Finally, we find that the circuit court's exercise of jurisdiction was proper under Code § 20-126(A)(2), which permits the court to modify its November order based on the significant connection husband and the children maintain with the Commonwealth and on the presence of substantial evidence pertaining to the children's present and future personal relationships. Upon wife's move to the District of Columbia in August 1995, the parties engaged in proceedings concerning the custody and visitation of their children for approximately fifteen months before the circuit court's entry of the November order establishing a temporary visitation schedule. During these proceedings in which the court held numerous hearings, heard testimony from both parties, and spoke with the children, a significant body of evidence was developed for the court's consideration. The children's guardian ad litem, a resident of Virginia, represented the children throughout the proceedings. Furthermore, notwithstanding husband's purchase of a house and his purported residency in the District of Columbia, the record also reveals that husband continued to own a residence and business in Virginia. In short, the record shows that the children and husband "have a significant connection with this Commonwealth" and that "there is available in this Commonwealth substantial evidence concerning [their] present or future care, protection, training, and personal relationships." Code § 20-126(A)(2). Thus, the circuit court's exercise of jurisdiction was not improper under the UCCJA.


The husband further contends that the circuit court's exercise of jurisdiction violated the PKPA. See 28 U.S.C. § 1738A. We find the mandates of the PKPA have no bearing on the issues raised in this case.

The PKPA was enacted in support of the same goals and policies that underlie the UCCJA. See Thompson v. Thompson, 484 U.S. 174, 177 (1988) ("[O]ne of the chief purposes of the PKPA is to `avoid jurisdictional competition and conflict between State courts.'" (quoting Pub.L. 96-611, 94 Stat. 3569, § 7(c)(5), note following 28 U.S.C. § 1738A)). However, for the purposes of this case, one important distinction exists. Unlike the UCCJA, which attempts to avoid the exercise of jurisdiction by multiple states over a single custody matter by providing a forum with jurisdiction to decide the case, the PKPA "only addresses whether another state's order is entitled to full faith and credit." Megan Clark, A Proposal to End Jurisdictional Competition in Parent/Non-Parent Interstate Child Custody Cases, 28 Ind. L. Rev. 65, 90 (1994). See Thompson, 484 U.S. at 181, 183 ("[T]he principal problem Congress was seeking to remedy was the inapplicability of full faith and credit requirements to custody determinations. . . . The sponsors and supporters of the Act continually indicated that the purpose of the PKPA was to provide for nationwide enforcement of custody orders made in accordance with the terms of the UCCJA. . . . Congress' chief aim in enacting the PKPA was to extend the requirements of the Full Faith and Credit Clause to custody determinations. . . .").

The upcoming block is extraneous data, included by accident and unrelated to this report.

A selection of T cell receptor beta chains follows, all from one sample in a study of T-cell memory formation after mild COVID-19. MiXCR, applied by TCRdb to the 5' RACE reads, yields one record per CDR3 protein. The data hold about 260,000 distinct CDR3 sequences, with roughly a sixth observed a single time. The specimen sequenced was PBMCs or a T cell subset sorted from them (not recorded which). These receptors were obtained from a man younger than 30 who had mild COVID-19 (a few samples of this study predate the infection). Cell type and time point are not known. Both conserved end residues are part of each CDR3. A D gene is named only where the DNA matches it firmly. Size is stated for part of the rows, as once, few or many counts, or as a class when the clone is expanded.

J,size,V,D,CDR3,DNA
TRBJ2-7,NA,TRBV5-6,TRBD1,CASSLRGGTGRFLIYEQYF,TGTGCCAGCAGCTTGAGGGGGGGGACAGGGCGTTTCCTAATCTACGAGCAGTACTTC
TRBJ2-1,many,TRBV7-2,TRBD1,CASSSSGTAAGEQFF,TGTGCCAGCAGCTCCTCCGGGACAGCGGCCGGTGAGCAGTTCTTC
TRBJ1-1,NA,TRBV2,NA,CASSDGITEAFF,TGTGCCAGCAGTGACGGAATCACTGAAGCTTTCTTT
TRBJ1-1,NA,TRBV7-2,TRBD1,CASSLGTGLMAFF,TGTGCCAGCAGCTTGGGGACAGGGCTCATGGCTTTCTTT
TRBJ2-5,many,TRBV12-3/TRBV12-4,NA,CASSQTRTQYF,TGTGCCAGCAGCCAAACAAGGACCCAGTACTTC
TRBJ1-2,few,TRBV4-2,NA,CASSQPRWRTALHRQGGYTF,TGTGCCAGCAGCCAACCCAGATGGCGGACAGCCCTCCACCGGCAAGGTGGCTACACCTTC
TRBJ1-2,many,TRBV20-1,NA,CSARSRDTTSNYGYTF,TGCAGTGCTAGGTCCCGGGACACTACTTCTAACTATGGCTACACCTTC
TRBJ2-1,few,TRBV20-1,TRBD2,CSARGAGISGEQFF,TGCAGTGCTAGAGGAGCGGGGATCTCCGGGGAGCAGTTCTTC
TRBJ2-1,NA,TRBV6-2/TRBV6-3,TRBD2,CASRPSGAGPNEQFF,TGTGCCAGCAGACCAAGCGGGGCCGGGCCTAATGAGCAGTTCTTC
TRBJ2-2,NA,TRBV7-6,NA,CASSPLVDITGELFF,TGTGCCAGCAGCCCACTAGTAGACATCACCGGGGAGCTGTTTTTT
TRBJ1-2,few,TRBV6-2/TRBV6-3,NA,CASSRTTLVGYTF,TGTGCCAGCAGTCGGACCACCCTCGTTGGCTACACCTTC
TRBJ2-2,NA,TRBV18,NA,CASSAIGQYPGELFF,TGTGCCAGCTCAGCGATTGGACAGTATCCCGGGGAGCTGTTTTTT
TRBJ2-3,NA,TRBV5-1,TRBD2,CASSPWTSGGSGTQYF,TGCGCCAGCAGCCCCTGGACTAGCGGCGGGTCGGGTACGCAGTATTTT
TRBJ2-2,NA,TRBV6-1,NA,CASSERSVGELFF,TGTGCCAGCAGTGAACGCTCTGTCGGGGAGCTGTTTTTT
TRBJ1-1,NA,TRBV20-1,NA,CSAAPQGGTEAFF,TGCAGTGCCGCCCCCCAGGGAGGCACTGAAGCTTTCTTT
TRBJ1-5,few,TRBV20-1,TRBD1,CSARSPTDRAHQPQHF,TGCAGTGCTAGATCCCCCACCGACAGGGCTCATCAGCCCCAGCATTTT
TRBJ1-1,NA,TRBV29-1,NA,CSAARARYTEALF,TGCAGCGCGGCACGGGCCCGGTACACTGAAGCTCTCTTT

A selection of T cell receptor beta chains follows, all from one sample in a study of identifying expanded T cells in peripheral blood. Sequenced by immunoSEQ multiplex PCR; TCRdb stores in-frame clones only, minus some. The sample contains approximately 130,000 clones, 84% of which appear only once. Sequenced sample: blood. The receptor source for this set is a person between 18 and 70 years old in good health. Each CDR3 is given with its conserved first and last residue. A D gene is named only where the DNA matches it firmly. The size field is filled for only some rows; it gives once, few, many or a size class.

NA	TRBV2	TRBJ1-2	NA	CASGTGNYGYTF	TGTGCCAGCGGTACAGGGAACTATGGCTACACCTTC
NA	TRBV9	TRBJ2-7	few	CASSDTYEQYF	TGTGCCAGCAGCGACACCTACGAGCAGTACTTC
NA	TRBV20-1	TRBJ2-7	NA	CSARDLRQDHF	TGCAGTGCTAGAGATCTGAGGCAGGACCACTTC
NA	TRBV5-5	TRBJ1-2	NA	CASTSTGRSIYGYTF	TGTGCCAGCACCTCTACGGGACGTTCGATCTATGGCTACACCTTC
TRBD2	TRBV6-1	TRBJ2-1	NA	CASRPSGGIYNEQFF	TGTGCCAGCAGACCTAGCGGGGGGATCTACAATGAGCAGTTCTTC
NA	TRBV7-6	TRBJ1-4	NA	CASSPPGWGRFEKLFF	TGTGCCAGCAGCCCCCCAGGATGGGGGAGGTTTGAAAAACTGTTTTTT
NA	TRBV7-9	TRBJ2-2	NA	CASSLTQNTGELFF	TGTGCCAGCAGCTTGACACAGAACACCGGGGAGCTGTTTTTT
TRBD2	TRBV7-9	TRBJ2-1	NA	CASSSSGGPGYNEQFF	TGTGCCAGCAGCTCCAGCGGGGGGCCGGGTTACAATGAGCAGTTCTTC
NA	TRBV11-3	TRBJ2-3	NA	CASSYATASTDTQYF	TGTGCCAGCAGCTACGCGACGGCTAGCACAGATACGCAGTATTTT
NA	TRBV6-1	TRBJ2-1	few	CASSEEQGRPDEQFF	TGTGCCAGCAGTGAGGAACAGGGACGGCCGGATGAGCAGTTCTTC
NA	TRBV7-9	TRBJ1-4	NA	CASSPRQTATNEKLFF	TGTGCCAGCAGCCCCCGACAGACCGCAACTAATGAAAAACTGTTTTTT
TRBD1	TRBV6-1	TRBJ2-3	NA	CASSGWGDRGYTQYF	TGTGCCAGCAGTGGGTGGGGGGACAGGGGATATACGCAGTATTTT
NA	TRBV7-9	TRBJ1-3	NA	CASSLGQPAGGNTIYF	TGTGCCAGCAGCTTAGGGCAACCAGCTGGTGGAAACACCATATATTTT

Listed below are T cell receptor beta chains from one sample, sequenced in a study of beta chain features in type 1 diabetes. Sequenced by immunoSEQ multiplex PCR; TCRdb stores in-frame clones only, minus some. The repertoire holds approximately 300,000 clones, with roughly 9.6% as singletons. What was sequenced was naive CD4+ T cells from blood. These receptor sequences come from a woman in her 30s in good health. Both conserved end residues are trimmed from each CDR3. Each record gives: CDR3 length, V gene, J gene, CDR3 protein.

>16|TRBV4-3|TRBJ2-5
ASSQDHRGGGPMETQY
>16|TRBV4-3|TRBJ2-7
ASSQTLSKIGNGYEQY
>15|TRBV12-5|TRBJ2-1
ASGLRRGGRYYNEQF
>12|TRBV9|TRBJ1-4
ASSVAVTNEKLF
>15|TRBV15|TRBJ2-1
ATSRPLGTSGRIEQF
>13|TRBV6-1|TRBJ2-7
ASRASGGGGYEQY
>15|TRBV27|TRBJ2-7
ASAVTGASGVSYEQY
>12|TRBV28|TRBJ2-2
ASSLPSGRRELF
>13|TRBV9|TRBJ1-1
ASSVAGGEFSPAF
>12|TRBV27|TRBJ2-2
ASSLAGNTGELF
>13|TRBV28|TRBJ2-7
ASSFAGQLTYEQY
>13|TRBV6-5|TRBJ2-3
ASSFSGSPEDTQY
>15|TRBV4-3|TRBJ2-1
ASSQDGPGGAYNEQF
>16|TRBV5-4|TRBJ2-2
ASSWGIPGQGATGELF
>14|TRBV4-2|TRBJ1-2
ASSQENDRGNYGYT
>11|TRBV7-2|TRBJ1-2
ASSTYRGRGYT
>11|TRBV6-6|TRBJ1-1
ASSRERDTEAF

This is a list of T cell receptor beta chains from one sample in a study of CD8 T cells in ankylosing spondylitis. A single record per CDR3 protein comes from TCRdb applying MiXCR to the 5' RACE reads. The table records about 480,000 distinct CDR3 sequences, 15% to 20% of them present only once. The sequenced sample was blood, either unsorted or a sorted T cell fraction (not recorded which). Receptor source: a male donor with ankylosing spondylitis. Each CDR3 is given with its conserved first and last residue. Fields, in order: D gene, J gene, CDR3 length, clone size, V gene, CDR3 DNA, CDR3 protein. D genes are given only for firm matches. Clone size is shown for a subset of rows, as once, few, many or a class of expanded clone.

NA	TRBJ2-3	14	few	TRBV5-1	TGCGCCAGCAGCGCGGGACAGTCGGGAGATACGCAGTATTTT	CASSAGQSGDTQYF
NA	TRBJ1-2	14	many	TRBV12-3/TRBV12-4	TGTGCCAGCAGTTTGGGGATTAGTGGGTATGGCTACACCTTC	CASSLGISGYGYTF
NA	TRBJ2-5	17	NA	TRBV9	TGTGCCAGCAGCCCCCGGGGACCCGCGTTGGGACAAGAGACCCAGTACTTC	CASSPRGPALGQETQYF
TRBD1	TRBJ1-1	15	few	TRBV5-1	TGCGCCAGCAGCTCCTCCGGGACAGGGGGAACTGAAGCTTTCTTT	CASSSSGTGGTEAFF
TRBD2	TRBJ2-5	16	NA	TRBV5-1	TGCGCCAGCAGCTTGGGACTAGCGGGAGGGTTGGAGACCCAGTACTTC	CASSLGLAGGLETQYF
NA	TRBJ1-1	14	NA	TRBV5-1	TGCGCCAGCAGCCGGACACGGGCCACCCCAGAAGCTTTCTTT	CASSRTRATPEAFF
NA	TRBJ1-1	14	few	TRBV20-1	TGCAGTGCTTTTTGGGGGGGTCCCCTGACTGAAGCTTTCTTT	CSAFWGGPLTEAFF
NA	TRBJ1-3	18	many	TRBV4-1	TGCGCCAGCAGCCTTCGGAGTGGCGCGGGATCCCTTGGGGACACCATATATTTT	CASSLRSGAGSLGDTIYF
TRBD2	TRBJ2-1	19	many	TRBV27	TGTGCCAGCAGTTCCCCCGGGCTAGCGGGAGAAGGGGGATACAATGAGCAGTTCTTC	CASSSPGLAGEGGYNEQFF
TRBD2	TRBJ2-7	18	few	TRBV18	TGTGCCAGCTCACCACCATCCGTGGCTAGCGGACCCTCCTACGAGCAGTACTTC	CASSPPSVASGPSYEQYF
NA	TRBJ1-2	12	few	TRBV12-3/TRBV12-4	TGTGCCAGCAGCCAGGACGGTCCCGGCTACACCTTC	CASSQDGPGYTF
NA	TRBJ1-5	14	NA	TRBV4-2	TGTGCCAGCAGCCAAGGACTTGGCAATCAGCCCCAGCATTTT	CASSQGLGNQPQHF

Here, the enforcement or modification of an out-of-state court order regarding custody or visitation was not in issue before the circuit court. Instead, the circuit court was asked to address and modify its own previous order. Under these facts, the full faith and credit clause is irrelevant. As a result, the PKPA is also irrelevant.

Accordingly, we find the circuit court's exercise of continuing jurisdiction over the custody and visitation issues presented by the parties subsequent to the November order did not violate any provision of the PKPA.


On December 8, 1997, husband moved the trial judge to recuse himself or transfer the case to the Superior Court for the District of Columbia. No testimony was received in conjunction with the allegations. Instead, husband filed two affidavits over wife's objection. Graeme Baxter's affidavit stated she overheard the trial judge make unkind remarks about husband to the court reporter and bailiff while she waited in the courtroom before testifying at a hearing on October 30, 1997. According to Baxter, the judge stated that "the problem with this case is that [husband] has gone about this the wrong way because he is too rich," that "[husband] bought his way onto the board of one of the children's schools," and that "all of [husband's] money could not help him to have a relationship with his children." Baxter also alleged the judge made these remarks with a tone that indicated "strong animosity" toward husband. Husband, by affidavit, also alleged the judge's wife had asked one of husband's former neighbors to "get the Garden Club girls to rally round [wife]" regarding the parties' dispute.

At a hearing on December 9, 1997, husband asserted that, based on the judge's alleged statements, he had lost faith in the judge's ability to act impartially, contending that his perception of bias required the judge to recuse himself or transfer the case to the District of Columbia. In rebuttal, wife's counsel proffered that he had contacted the court reporter, who could not verify that such statements had been made. The statement allegedly made by the judge's wife to husband's former neighbor was denied by the neighbor. Wife also raised hearsay objections to husband's use of the affidavits.